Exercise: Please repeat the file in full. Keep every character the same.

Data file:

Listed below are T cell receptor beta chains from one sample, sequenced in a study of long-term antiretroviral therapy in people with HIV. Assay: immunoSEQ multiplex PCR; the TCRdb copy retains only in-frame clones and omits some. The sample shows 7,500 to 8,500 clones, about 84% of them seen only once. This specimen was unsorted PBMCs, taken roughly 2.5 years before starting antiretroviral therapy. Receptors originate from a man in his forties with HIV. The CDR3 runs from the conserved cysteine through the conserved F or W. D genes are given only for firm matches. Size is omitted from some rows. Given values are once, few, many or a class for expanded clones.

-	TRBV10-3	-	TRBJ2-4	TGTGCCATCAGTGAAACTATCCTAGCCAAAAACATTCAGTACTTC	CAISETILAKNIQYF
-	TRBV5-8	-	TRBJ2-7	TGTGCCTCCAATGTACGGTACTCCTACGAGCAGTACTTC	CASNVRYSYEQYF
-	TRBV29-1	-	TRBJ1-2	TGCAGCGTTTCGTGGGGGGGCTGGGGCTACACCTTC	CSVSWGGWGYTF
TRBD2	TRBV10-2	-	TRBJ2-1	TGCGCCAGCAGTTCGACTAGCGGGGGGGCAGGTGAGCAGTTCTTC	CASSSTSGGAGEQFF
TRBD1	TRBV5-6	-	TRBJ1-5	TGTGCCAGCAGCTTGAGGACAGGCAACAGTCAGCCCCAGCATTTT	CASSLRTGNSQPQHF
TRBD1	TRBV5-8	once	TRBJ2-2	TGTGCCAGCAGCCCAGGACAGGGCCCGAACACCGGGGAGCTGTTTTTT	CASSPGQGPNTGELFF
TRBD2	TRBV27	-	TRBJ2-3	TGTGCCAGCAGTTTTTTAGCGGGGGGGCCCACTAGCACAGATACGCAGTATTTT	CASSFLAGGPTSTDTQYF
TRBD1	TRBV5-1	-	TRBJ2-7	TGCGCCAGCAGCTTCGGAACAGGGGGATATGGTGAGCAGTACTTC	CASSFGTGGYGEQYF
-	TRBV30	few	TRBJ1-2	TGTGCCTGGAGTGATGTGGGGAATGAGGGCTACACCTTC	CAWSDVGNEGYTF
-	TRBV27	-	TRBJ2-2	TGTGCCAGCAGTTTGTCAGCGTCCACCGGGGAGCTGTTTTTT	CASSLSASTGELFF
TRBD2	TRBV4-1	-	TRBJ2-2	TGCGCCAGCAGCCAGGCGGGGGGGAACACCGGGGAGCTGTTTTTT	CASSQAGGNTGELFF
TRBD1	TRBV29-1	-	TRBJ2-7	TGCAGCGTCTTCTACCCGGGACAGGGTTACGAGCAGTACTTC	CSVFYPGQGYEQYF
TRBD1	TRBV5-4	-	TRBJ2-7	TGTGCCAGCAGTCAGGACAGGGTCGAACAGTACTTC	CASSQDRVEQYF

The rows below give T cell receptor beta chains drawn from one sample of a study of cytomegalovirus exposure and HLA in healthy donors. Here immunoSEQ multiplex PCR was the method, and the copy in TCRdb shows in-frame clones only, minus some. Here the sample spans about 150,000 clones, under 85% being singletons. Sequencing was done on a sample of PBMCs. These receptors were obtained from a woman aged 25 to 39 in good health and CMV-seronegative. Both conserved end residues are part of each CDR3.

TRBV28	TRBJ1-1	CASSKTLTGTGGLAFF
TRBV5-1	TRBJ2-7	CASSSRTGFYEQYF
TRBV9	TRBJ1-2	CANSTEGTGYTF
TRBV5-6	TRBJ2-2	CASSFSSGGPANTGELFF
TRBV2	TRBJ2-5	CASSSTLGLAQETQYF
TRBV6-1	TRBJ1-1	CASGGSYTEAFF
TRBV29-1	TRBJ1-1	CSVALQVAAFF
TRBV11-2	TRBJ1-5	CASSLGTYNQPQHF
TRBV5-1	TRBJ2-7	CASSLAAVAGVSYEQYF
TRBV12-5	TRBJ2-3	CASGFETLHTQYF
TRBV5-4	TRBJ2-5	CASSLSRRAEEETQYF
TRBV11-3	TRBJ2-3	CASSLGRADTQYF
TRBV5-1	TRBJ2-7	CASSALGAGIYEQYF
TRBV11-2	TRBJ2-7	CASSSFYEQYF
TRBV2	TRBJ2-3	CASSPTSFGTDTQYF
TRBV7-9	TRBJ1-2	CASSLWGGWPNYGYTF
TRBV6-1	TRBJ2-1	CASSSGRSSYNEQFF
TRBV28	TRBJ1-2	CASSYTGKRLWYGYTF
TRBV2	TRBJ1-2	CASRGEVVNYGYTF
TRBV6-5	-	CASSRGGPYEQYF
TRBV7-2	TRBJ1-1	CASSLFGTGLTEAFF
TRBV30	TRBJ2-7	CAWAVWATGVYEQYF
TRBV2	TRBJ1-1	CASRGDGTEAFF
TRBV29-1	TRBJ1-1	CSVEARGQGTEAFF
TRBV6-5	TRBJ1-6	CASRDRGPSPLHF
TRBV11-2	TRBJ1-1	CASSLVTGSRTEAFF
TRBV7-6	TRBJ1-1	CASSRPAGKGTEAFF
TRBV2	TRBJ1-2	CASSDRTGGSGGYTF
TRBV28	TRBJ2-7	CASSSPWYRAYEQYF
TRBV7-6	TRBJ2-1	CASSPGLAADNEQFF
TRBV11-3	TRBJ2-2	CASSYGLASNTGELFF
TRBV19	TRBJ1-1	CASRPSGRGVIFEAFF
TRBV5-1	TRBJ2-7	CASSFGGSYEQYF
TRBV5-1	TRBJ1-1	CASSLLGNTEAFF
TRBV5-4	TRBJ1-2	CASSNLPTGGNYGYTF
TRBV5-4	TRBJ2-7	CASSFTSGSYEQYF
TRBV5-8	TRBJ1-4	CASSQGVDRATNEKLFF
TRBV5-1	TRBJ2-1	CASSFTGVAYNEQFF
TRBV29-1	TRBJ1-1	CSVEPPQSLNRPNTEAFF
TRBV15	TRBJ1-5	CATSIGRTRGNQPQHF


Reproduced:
Listed below are T cell receptor beta chains from one sample, sequenced in a study of long-term antiretroviral therapy in people with HIV. Assay: immunoSEQ multiplex PCR; the TCRdb copy retains only in-frame clones and omits some. The sample shows 7,500 to 8,500 clones, about 84% of them seen only once. This specimen was unsorted PBMCs, taken roughly 2.5 years before starting antiretroviral therapy. Receptors originate from a man in his forties with HIV. The CDR3 runs from the conserved cysteine through the conserved F or W. D genes are given only for firm matches. Size is omitted from some rows. Given values are once, few, many or a class for expanded clones.

-	TRBV10-3	-	TRBJ2-4	TGTGCCATCAGTGAAACTATCCTAGCCAAAAACATTCAGTACTTC	CAISETILAKNIQYF
-	TRBV5-8	-	TRBJ2-7	TGTGCCTCCAATGTACGGTACTCCTACGAGCAGTACTTC	CASNVRYSYEQYF
-	TRBV29-1	-	TRBJ1-2	TGCAGCGTTTCGTGGGGGGGCTGGGGCTACACCTTC	CSVSWGGWGYTF
TRBD2	TRBV10-2	-	TRBJ2-1	TGCGCCAGCAGTTCGACTAGCGGGGGGGCAGGTGAGCAGTTCTTC	CASSSTSGGAGEQFF
TRBD1	TRBV5-6	-	TRBJ1-5	TGTGCCAGCAGCTTGAGGACAGGCAACAGTCAGCCCCAGCATTTT	CASSLRTGNSQPQHF
TRBD1	TRBV5-8	once	TRBJ2-2	TGTGCCAGCAGCCCAGGACAGGGCCCGAACACCGGGGAGCTGTTTTTT	CASSPGQGPNTGELFF
TRBD2	TRBV27	-	TRBJ2-3	TGTGCCAGCAGTTTTTTAGCGGGGGGGCCCACTAGCACAGATACGCAGTATTTT	CASSFLAGGPTSTDTQYF
TRBD1	TRBV5-1	-	TRBJ2-7	TGCGCCAGCAGCTTCGGAACAGGGGGATATGGTGAGCAGTACTTC	CASSFGTGGYGEQYF
-	TRBV30	few	TRBJ1-2	TGTGCCTGGAGTGATGTGGGGAATGAGGGCTACACCTTC	CAWSDVGNEGYTF
-	TRBV27	-	TRBJ2-2	TGTGCCAGCAGTTTGTCAGCGTCCACCGGGGAGCTGTTTTTT	CASSLSASTGELFF
TRBD2	TRBV4-1	-	TRBJ2-2	TGCGCCAGCAGCCAGGCGGGGGGGAACACCGGGGAGCTGTTTTTT	CASSQAGGNTGELFF
TRBD1	TRBV29-1	-	TRBJ2-7	TGCAGCGTCTTCTACCCGGGACAGGGTTACGAGCAGTACTTC	CSVFYPGQGYEQYF
TRBD1	TRBV5-4	-	TRBJ2-7	TGTGCCAGCAGTCAGGACAGGGTCGAACAGTACTTC	CASSQDRVEQYF

The rows below give T cell receptor beta chains drawn from one sample of a study of cytomegalovirus exposure and HLA in healthy donors. Here immunoSEQ multiplex PCR was the method, and the copy in TCRdb shows in-frame clones only, minus some. Here the sample spans about 150,000 clones, under 85% being singletons. Sequencing was done on a sample of PBMCs. These receptors were obtained from a woman aged 25 to 39 in good health and CMV-seronegative. Both conserved end residues are part of each CDR3.

TRBV28	TRBJ1-1	CASSKTLTGTGGLAFF
TRBV5-1	TRBJ2-7	CASSSRTGFYEQYF
TRBV9	TRBJ1-2	CANSTEGTGYTF
TRBV5-6	TRBJ2-2	CASSFSSGGPANTGELFF
TRBV2	TRBJ2-5	CASSSTLGLAQETQYF
TRBV6-1	TRBJ1-1	CASGGSYTEAFF
TRBV29-1	TRBJ1-1	CSVALQVAAFF
TRBV11-2	TRBJ1-5	CASSLGTYNQPQHF
TRBV5-1	TRBJ2-7	CASSLAAVAGVSYEQYF
TRBV12-5	TRBJ2-3	CASGFETLHTQYF
TRBV5-4	TRBJ2-5	CASSLSRRAEEETQYF
TRBV11-3	TRBJ2-3	CASSLGRADTQYF
TRBV5-1	TRBJ2-7	CASSALGAGIYEQYF
TRBV11-2	TRBJ2-7	CASSSFYEQYF
TRBV2	TRBJ2-3	CASSPTSFGTDTQYF
TRBV7-9	TRBJ1-2	CASSLWGGWPNYGYTF
TRBV6-1	TRBJ2-1	CASSSGRSSYNEQFF
TRBV28	TRBJ1-2	CASSYTGKRLWYGYTF
TRBV2	TRBJ1-2	CASRGEVVNYGYTF
TRBV6-5	-	CASSRGGPYEQYF
TRBV7-2	TRBJ1-1	CASSLFGTGLTEAFF
TRBV30	TRBJ2-7	CAWAVWATGVYEQYF
TRBV2	TRBJ1-1	CASRGDGTEAFF
TRBV29-1	TRBJ1-1	CSVEARGQGTEAFF
TRBV6-5	TRBJ1-6	CASRDRGPSPLHF
TRBV11-2	TRBJ1-1	CASSLVTGSRTEAFF
TRBV7-6	TRBJ1-1	CASSRPAGKGTEAFF
TRBV2	TRBJ1-2	CASSDRTGGSGGYTF
TRBV28	TRBJ2-7	CASSSPWYRAYEQYF
TRBV7-6	TRBJ2-1	CASSPGLAADNEQFF
TRBV11-3	TRBJ2-2	CASSYGLASNTGELFF
TRBV19	TRBJ1-1	CASRPSGRGVIFEAFF
TRBV5-1	TRBJ2-7	CASSFGGSYEQYF
TRBV5-1	TRBJ1-1	CASSLLGNTEAFF
TRBV5-4	TRBJ1-2	CASSNLPTGGNYGYTF
TRBV5-4	TRBJ2-7	CASSFTSGSYEQYF
TRBV5-8	TRBJ1-4	CASSQGVDRATNEKLFF
TRBV5-1	TRBJ2-1	CASSFTGVAYNEQFF
TRBV29-1	TRBJ1-1	CSVEPPQSLNRPNTEAFF
TRBV15	TRBJ1-5	CATSIGRTRGNQPQHF